Got Milk Ads Are Working Well, Ag Economist Says

December 10, 1997

ITHACA, N.Y. -- Got milk? Apparently, you do.

A Cornell University study to be published in the forthcoming issue of the Journal of Agricultural and Applied Economics (December 1997) indicates that heavy doses of milk advertising -- specifically those television commercials in which a poor dupe gets too little milk too late -- are influencing more American consumers into buying fluid milk and improving the financial bottom line of the country's dairy farmers.

"It is clear from these results that Dairy Management Inc. (DMI) [formerly known as the National Dairy Promotion and Research Board or NDPRB], had an impact on the dairy market from 1984 to 1995, which is the period we studied," said Harry Kaiser, Cornell professor of agricultural economics.

By federal law dairy farmers contribute 15 cents per 100 pounds of milk that their cows produce to a "check-off" program. In turn, this money is used to purchase advertising space in publications or commercial air-time on radio or television and outdoor billboards.

Kaiser found that for every dollar a dairy farmer spends toward the milk marketing effort, the dairy farmer was rewarded with $3.40 in profits on average over the last 11 years. In fact in 1995, which was the most recent year of the economic study, dairy farmers took in $6.43 in profits for every dollar they spent on marketing fluid milk.

"As they get more and more experience, farmers are getting better at advertising their product," Kaiser said. "The results indicated that the Dairy Management Inc. effort had a major impact on retail, wholesale and farm markets for the dairy industry. The main conclusion of the study is that farmers are receiving a high return on their investment in generic dairy advertising."

The study, "Impact of National Dairy Advertising on Dairy Markets, 1984-95," will be published in the December issue of the Journal of Agricultural and Applied Economics, a peer-reviewed publication. Funding for the research was provided by Cornell, the New York State Milk Promotion Board and Dairy Management Inc. Rosemont, Ill..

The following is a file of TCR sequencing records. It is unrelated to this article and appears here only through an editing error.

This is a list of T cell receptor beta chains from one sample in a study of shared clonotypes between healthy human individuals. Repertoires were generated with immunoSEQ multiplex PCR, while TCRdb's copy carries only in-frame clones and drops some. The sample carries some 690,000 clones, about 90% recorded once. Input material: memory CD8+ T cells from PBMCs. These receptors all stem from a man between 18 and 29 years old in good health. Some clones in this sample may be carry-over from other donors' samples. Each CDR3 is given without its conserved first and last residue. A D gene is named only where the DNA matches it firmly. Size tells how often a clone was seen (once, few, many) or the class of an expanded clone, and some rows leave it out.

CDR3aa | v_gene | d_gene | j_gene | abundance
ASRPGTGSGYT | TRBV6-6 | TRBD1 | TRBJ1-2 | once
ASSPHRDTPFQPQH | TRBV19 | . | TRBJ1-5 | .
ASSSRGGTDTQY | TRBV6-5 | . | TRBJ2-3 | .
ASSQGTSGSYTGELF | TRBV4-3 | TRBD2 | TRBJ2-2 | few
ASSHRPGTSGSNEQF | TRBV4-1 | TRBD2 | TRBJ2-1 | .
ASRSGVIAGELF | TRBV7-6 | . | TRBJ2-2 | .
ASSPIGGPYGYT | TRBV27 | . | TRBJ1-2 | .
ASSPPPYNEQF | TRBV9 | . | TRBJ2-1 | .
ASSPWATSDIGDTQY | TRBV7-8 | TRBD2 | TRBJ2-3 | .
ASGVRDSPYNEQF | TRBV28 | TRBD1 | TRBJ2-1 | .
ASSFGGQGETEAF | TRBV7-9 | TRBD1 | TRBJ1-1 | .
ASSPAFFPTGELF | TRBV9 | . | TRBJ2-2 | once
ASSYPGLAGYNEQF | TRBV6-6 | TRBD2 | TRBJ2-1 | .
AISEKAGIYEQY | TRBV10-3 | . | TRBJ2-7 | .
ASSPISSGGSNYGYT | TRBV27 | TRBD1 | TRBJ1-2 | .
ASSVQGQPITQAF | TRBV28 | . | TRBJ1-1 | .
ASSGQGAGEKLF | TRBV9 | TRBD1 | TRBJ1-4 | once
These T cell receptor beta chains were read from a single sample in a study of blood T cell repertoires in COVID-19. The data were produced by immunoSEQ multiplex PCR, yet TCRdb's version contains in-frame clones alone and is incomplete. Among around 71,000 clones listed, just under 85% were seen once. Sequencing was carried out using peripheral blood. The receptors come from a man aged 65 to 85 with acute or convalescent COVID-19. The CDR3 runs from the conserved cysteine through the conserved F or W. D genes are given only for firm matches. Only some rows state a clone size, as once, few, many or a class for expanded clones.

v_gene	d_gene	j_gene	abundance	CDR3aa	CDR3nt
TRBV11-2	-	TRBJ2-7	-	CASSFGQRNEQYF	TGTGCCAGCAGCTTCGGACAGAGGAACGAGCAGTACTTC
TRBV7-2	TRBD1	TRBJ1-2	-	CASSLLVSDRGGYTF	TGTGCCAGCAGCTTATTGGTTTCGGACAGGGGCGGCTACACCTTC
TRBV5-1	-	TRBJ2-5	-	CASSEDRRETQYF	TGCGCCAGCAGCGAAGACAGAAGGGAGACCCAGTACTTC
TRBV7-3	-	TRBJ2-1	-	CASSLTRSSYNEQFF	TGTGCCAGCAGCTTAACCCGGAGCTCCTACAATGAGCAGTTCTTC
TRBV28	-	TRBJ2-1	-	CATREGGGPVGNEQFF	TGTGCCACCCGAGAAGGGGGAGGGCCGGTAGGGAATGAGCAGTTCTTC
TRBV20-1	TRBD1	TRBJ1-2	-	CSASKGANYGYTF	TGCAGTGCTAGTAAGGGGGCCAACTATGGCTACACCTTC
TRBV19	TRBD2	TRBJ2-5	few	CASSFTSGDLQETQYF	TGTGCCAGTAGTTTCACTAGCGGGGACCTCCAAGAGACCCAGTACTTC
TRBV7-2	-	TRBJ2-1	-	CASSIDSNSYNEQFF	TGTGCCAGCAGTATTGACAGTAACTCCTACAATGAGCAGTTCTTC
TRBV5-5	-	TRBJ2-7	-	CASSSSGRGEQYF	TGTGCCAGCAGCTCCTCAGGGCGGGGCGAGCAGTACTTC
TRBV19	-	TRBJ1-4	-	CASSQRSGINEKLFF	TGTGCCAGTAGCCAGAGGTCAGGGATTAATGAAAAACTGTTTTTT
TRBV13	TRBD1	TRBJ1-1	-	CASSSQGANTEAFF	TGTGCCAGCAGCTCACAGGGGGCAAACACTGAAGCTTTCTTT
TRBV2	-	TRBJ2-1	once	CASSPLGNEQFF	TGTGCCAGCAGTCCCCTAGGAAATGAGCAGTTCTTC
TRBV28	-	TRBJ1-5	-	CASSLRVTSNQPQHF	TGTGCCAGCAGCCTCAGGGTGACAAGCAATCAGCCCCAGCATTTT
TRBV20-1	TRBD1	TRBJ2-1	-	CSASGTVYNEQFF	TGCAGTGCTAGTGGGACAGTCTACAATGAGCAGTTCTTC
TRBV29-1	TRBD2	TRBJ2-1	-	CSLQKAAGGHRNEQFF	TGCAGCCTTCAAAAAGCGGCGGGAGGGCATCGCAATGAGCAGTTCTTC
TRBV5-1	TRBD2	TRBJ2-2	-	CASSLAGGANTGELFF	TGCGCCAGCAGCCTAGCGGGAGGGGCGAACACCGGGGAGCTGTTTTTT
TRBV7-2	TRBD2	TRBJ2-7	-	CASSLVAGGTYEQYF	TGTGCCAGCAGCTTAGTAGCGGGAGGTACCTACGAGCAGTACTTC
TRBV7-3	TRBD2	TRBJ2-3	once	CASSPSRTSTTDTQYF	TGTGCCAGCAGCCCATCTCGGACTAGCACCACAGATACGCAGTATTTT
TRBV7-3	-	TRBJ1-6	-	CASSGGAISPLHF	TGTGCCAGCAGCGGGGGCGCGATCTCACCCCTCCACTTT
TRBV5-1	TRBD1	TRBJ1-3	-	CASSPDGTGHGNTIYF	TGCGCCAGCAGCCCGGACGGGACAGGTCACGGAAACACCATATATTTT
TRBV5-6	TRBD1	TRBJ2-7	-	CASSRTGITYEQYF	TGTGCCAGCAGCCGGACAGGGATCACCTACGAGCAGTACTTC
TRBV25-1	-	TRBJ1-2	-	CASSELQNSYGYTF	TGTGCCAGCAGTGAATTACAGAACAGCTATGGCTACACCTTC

Kaiser says the higher profitability of generic advertising in recent years may be due to increases in efficiency by check-off program managers resulting from experience in running the program.

For example, during the period of 1984-95 the generic advertising effort of the DMI resulted in a 0.91 percent increase in fluid milk sales and a 5.62 percent increase in retail fluid price, compared with what would have occurred in the absence of this national program, according to Kaiser.

Increased milk sales also caused the wholesale fluid price to increase by 4.10 percent on average over a period of 11 years, from 1984-95, according to the study, and the increase in milk advertising expenditures due to DMI efforts resulted in positive impacts on the retail cheese market. Retail cheese quantity was 0.48 percent higher and the price, 0.81 percent higher. The increase in cheese sales caused the wholesale cheese price to rise by 2.75 percent.

Although generic butter and frozen product advertising were not included in the retail information assembled by Kaiser, the sales of fluid milk had minor impacts on the butter and frozen dairy product markets. For example, the retail frozen dairy price increased by 0.73 percent, and the wholesale frozen dairy product price increased 1.07 percent because of the DMI effort, according to Kaiser.

Advertising impacts tend to be more profound in increasing price than quantity, due to the inelastic nature of demand for milk and cheese.

"Given the current legal debate over mandatory, commodity check-off programs, the evidence from this study can be used to demonstrate that generic advertising does have a significant impact on the market," Kaiser said.

Cornell University

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